The purpose of Scientific diving is the undertaking and delivery of underwater science. It should not be confused with the use of diving for citizen science (cf. definitions below).
Definition and rationale for Scientific Diving
Scientific Diving is diving that is science‐led and is needed to support professional research and education and for the protection, conservation and monitoring of the natural and cultural heritage environment.
It is not recreational nor commercial diving.
Scientific Diving exists in a health and safety framework that involves certified scientific divers, diving officers, hyperbaric physicians, scientific project leaders, heads of laboratories, administrators and legislators.
Scientific Diving is a highly productive, cost‐effective “in situ” research tool that supports and advances marine research and archaeology through providing efficient, innovative and targeted techniques and methodologies for selective and efficient sampling and complex experimental work underwater (quantitative survey, quantitative observation, making in situ measurement, undertaking impact studies, performing ecological analyses, evaluating new techniques, mapping underwater areas, profiling subtidal geology/geochemistry, and accurate deployment/retrieval of underwater apparatus).
This is particularly effective for undertaking science in coastal or restricted/remote environments e.g. polar regions and under ice where Scientific Diving can offer an accurate and reliable method for deploying, maintaining and retrieving equipment in remote locations. Scientific Diving can be used to research global scientific questions including climate change, ocean acidification, seafloor ecosystem functioning, paleoclimate reconstruction.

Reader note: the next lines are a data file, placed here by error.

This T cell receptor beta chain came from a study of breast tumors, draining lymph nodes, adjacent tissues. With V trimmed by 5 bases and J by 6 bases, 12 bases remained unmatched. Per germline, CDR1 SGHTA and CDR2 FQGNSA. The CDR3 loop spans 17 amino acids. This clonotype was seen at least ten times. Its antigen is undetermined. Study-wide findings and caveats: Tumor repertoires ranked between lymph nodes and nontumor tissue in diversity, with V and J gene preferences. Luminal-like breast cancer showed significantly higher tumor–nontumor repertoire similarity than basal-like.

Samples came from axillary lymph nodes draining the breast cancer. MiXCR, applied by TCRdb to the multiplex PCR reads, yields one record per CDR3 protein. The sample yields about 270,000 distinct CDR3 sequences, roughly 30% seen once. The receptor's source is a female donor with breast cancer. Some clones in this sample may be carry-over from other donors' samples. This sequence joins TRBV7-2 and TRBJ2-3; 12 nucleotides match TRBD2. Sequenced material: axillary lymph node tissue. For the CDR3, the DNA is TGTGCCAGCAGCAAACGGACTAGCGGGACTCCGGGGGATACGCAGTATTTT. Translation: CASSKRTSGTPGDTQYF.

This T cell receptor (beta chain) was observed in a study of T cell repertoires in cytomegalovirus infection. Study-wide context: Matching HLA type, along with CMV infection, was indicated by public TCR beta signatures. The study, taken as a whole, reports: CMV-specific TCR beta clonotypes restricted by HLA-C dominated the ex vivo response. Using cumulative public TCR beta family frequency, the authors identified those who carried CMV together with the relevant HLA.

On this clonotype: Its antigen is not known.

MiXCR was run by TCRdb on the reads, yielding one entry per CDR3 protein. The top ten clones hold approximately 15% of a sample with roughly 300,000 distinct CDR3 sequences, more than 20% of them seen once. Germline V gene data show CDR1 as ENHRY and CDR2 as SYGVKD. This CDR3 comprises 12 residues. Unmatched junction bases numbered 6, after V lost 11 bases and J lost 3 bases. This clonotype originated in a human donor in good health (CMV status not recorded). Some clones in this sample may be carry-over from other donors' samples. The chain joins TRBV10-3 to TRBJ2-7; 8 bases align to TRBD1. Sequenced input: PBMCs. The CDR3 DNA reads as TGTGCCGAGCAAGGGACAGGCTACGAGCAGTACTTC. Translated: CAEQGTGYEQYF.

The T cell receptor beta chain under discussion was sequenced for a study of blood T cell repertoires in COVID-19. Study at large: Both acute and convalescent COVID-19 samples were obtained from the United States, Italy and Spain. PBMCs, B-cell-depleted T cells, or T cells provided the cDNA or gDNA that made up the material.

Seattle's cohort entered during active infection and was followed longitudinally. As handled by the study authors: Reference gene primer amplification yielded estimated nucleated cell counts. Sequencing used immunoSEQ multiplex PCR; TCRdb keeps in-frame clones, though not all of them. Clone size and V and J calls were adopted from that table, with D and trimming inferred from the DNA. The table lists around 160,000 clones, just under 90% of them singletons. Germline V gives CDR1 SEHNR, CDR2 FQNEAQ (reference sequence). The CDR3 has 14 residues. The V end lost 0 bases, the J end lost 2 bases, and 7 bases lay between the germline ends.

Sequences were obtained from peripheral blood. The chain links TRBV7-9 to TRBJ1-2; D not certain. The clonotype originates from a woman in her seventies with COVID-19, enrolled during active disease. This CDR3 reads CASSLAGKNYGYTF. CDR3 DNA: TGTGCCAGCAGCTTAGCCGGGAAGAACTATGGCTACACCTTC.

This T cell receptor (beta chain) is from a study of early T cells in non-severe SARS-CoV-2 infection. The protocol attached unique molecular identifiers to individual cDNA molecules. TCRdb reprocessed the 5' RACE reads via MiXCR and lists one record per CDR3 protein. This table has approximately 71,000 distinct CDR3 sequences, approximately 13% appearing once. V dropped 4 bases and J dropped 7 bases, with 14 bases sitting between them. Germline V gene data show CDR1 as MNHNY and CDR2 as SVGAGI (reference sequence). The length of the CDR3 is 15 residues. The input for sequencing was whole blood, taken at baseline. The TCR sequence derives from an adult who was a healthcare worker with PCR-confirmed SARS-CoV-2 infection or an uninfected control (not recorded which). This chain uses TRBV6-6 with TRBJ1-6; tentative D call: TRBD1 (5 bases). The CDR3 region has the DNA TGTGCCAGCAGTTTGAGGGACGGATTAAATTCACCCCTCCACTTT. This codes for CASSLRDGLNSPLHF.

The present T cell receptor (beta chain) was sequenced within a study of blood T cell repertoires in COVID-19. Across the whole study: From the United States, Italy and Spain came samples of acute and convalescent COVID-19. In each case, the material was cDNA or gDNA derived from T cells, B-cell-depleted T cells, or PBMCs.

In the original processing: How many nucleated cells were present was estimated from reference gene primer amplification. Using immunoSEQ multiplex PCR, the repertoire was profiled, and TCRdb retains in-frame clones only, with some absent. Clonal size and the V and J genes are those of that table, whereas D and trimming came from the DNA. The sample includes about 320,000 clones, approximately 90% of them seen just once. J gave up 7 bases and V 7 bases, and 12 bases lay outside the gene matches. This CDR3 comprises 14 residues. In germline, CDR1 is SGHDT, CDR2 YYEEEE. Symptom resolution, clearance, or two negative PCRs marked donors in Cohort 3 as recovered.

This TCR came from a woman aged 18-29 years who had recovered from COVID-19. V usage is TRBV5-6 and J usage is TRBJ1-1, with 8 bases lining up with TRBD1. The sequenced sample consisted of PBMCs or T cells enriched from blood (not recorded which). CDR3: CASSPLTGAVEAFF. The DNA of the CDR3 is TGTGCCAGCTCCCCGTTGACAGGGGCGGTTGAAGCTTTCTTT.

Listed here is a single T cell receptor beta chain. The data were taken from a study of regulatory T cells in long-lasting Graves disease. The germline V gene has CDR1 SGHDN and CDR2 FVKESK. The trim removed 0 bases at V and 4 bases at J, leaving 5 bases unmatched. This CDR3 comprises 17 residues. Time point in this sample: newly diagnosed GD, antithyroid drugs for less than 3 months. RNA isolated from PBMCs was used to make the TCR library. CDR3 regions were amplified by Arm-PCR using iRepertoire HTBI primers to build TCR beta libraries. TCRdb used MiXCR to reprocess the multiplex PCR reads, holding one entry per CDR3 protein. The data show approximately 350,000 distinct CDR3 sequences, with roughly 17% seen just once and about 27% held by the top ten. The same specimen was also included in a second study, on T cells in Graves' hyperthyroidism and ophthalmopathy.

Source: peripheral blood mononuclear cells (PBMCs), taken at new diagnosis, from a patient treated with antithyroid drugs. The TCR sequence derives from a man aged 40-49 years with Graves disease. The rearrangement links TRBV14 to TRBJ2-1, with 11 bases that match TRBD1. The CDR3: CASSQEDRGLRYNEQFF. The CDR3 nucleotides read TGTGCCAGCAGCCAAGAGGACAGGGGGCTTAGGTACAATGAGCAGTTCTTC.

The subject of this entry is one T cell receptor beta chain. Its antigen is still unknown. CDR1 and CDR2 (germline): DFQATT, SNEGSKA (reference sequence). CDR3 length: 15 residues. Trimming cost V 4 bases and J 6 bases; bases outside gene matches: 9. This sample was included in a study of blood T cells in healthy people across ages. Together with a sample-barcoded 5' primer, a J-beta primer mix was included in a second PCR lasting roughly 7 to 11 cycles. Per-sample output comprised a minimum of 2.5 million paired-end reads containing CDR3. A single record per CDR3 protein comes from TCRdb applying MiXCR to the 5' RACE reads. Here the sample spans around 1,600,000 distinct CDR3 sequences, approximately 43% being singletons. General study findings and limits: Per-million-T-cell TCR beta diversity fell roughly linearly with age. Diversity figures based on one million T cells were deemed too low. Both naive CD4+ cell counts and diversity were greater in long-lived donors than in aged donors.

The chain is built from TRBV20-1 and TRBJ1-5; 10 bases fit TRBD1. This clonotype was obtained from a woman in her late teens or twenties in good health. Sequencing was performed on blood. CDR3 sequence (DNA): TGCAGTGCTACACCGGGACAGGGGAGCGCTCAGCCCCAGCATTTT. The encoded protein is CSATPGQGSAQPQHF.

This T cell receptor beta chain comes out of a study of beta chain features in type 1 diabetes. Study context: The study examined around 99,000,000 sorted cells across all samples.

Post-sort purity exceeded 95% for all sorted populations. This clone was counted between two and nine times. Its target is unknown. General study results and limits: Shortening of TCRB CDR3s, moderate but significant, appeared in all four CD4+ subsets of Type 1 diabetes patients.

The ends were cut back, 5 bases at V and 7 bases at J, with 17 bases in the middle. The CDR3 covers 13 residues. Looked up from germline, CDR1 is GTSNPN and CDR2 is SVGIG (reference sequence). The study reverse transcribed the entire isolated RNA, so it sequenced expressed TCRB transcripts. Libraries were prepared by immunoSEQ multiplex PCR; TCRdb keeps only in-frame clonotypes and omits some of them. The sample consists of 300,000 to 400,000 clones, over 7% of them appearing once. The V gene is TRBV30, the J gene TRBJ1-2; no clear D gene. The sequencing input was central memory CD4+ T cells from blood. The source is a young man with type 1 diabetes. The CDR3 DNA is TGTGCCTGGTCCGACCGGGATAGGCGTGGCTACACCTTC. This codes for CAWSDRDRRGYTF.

Scientific Diving is becoming increasingly important as a relevant monitoring tool in support of policy needs, more particularly to address the monitoring requirements.
Scientific diving is also consistent with the international demand for a responsible, resource-conserving, and sustainable research methodology in Europe.
Diving for the Citizen Science: legal framework, aims, actors, and public are different
Citizen Science (= community science, crowd science, crowd-sourced science, civic science, volunteer monitoring) is scientific research conducted, in whole or in part, on a voluntary basis, by amateur (or nonprofessional) scientists.
Citizen science is sometimes described as public participation in scientific research, participatory monitoring, and participatory action research whose outcomes are often advancements in scientific research by improving the scientific communities capacity, as well as an increasing the public’s awareness and understanding of science.
The training of volunteer recreational divers to scientific specialties (marine biology or oceanology certifications) as organised by recreational diving agencies like CMAS or PADI is an added value. Aiming at the conscientisation of a broad public, it is a clear advantage for further participation to citizen science projects.
ESDP is encouraging such training aiming at providing valuable data to scientific research. However, those “scientific specialities certifications” like marine biology, fresh water biology, oceanology or geology, …, are not qualifying the owner to be contracted and employed as a scientific diver as defined above.